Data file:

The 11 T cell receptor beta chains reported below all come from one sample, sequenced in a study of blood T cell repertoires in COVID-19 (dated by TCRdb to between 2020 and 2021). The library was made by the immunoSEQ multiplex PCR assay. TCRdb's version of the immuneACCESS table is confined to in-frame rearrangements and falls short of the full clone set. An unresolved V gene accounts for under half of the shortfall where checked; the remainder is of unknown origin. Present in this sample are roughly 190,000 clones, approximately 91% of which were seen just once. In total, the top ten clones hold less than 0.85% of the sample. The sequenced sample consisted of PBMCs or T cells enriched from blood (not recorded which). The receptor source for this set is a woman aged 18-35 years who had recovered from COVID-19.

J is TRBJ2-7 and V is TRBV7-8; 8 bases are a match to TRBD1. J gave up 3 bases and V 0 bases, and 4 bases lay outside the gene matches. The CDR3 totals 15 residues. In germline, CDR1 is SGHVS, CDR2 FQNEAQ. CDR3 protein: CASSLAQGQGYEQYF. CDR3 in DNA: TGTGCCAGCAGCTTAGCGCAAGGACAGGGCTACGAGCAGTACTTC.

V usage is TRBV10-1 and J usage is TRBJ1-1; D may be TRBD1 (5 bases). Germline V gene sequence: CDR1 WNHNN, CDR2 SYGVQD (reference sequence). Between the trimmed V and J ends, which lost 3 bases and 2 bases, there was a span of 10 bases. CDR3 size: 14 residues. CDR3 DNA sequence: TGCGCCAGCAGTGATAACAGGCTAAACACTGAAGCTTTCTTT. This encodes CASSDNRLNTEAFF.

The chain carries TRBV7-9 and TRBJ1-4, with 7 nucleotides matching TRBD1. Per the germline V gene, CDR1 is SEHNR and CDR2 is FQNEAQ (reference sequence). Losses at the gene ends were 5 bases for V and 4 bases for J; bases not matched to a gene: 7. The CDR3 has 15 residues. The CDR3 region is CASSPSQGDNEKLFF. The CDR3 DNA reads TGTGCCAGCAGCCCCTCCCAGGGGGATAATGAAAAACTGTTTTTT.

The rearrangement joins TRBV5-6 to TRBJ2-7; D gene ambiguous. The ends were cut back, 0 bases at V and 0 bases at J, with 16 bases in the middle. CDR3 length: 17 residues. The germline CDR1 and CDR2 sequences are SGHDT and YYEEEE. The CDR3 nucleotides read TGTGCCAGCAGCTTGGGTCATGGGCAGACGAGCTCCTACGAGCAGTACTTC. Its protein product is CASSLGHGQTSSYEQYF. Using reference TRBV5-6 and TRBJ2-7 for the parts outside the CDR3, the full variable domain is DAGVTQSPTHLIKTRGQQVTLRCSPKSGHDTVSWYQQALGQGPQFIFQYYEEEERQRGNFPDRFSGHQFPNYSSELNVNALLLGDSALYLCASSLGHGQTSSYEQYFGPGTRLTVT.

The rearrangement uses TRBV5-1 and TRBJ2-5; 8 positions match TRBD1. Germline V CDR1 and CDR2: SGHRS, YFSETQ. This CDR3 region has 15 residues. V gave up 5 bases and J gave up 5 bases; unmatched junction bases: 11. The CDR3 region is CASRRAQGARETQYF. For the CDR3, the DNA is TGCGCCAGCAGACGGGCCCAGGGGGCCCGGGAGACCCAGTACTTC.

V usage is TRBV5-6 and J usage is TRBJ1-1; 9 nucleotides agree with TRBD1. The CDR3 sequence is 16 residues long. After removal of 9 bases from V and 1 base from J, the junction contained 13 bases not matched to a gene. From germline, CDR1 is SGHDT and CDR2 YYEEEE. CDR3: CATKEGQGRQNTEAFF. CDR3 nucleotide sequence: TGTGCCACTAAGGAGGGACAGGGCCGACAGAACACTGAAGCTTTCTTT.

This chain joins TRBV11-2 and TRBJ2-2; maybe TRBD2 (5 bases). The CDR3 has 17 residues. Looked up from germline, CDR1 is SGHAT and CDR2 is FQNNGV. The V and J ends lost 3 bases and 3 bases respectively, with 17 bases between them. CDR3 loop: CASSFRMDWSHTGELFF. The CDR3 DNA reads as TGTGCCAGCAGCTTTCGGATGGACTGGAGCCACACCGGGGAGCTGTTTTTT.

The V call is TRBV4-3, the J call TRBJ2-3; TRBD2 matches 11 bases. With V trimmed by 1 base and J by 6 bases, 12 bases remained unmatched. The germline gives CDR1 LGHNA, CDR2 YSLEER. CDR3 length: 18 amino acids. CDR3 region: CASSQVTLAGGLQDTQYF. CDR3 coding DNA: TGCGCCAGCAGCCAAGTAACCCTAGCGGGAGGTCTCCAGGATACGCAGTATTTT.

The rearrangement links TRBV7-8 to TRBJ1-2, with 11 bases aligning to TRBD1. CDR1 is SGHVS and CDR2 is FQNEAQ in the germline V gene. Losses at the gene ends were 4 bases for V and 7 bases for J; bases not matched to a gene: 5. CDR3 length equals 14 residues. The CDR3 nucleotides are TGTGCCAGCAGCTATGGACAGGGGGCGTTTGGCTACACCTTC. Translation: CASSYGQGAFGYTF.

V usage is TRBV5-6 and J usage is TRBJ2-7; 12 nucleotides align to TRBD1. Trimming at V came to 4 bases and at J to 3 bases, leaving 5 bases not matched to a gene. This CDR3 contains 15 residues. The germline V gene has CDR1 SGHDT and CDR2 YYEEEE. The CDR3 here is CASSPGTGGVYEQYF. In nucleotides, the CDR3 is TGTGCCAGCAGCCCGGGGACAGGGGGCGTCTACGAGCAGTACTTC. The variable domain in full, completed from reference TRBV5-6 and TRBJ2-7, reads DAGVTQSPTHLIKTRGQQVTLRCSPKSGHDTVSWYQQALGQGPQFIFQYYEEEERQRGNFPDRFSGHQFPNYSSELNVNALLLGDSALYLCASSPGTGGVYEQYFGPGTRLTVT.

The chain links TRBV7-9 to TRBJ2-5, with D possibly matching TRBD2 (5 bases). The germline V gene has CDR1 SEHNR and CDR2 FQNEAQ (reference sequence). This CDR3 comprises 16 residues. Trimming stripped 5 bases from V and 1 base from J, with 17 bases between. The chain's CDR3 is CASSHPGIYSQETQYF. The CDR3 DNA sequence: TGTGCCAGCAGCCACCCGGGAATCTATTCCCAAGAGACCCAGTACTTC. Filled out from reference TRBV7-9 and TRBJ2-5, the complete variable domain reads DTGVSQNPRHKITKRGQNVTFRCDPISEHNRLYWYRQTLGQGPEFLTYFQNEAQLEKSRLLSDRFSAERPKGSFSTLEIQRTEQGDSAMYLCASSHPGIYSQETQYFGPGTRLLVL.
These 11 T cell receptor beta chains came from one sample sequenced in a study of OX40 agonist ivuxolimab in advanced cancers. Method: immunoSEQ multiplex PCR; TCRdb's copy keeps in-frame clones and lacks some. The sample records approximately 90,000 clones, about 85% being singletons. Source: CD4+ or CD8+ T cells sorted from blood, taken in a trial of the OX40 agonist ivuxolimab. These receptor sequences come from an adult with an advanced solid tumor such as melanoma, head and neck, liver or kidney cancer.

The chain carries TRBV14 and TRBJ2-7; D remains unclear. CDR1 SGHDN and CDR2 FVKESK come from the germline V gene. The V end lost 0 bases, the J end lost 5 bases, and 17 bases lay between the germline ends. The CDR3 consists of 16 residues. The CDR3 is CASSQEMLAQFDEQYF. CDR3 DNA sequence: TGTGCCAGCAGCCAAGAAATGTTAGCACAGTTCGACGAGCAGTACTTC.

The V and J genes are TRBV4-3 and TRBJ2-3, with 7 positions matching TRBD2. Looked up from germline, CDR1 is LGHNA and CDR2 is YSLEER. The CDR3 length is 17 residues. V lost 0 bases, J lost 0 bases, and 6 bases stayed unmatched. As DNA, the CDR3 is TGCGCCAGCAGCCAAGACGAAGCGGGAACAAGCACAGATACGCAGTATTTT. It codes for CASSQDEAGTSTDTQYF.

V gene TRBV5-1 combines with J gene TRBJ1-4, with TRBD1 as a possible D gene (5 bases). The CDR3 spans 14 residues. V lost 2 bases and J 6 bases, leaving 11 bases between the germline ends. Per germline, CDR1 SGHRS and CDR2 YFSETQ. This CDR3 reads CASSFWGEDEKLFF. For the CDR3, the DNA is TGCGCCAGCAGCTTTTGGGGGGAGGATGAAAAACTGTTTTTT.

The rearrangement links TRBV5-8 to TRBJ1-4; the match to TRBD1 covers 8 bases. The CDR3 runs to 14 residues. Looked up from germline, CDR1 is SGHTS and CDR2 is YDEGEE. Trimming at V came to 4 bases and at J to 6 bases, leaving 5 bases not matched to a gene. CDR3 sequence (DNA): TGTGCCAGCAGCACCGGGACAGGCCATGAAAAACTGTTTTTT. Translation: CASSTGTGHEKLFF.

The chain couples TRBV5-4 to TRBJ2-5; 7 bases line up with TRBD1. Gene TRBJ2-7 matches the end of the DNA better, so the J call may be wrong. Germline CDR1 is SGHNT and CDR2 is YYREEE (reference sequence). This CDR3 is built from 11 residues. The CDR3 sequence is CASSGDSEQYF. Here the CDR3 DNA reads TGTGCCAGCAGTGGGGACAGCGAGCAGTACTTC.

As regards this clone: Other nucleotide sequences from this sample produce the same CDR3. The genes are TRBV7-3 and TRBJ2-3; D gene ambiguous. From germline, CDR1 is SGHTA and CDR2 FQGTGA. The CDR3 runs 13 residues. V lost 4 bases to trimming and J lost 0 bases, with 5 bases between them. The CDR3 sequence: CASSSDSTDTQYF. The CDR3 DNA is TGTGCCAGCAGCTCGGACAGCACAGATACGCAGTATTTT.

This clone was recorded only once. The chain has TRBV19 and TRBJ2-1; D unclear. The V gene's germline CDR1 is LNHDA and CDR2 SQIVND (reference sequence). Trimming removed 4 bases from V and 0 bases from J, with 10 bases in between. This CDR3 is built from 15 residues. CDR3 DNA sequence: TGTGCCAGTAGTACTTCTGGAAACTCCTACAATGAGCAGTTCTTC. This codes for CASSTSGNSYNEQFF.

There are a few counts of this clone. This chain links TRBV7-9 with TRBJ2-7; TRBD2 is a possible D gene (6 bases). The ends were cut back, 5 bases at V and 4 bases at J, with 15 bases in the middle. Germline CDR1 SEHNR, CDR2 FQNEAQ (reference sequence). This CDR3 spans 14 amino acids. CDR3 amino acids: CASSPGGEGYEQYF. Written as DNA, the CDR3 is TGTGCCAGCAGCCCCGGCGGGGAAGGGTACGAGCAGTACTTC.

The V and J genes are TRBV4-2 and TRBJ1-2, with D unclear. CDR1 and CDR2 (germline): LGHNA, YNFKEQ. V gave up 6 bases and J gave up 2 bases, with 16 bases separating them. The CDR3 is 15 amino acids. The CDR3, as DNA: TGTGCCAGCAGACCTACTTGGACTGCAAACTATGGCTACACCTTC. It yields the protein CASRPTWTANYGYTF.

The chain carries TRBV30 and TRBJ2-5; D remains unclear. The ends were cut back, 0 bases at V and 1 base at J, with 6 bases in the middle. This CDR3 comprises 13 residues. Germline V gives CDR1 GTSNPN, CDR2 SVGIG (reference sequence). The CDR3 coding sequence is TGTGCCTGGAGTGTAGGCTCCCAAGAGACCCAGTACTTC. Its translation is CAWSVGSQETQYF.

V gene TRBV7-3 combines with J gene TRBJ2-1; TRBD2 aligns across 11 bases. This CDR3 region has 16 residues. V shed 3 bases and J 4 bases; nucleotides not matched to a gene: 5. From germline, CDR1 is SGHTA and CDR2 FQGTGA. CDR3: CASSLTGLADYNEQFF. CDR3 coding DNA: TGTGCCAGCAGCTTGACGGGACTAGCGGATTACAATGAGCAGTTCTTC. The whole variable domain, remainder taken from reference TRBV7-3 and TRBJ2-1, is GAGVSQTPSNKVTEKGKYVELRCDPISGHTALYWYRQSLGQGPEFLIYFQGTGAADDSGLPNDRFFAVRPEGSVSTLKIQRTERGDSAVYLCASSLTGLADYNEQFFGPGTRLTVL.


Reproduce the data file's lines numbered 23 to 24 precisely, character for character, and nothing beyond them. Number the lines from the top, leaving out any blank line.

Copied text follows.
The chain carries TRBV30 and TRBJ2-5; D remains unclear. The ends were cut back, 0 bases at V and 1 base at J, with 6 bases in the middle. This CDR3 comprises 13 residues. Germline V gives CDR1 GTSNPN, CDR2 SVGIG (reference sequence). The CDR3 coding sequence is TGTGCCTGGAGTGTAGGCTCCCAAGAGACCCAGTACTTC. Its translation is CAWSVGSQETQYF.

V gene TRBV7-3 combines with J gene TRBJ2-1; TRBD2 aligns across 11 bases. This CDR3 region has 16 residues. V shed 3 bases and J 4 bases; nucleotides not matched to a gene: 5. From germline, CDR1 is SGHTA and CDR2 FQGTGA. CDR3: CASSLTGLADYNEQFF. CDR3 coding DNA: TGTGCCAGCAGCTTGACGGGACTAGCGGATTACAATGAGCAGTTCTTC. The whole variable domain, remainder taken from reference TRBV7-3 and TRBJ2-1, is GAGVSQTPSNKVTEKGKYVELRCDPISGHTALYWYRQSLGQGPEFLIYFQGTGAADDSGLPNDRFFAVRPEGSVSTLKIQRTERGDSAVYLCASSLTGLADYNEQFFGPGTRLTVL.